As you may have guessed from this brand's name, their claim to fame is the intriguing yet murky category of products called cosmeceuticals. Neither the FDA nor any other cosmetic regulatory board in the world recognize "cosmeceuticals" as having any special status. It is purely a marketing term used by many skin-care companies, especially companies whose products are sold or endorsed by dermatologists (as Janson-Beckett is), to give the impression that their products have more effective or more biologically active ingredients than ordinary cosmetics. Nothing could be further from the truth.

Despite the medical slant, anyone can, and many do, slap this cosmeceutical label on their products to promote them as being more "medical." Even the FDA says cosmeceuticals don't exist, and considers these products merely cosmetics with clever marketing language attached (Source: www.fda.gov/Cosmetics/ProductandIngredientSafety/ProductInformation/ucm127064.htm).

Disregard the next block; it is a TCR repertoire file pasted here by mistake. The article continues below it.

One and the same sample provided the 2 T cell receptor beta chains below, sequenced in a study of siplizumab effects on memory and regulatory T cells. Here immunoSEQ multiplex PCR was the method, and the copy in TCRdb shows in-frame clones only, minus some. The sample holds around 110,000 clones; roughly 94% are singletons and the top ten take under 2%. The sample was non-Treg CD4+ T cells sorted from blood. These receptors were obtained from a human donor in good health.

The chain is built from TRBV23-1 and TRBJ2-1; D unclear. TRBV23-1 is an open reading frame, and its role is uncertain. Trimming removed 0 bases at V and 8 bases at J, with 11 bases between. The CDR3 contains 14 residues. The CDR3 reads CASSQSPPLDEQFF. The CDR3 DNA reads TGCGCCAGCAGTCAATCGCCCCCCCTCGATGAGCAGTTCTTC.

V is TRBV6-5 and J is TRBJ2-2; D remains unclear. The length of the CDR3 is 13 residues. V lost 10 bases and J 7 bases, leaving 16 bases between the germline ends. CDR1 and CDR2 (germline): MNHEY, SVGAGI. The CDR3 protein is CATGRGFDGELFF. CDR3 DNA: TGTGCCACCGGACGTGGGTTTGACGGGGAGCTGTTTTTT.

Although you can ignore Janson-Beckett's cosmeceutical angle, you may still be wondering if they offer the cutting-edge anti-aging products they boast about. The answer is that this line offers more cutting-edge hokey claims than they do cutting-edge products. These products are sold with some of the most outlandish claims you're likely to encounter and, true to form, almost none of the claims are supported by published, peer-reviewed research.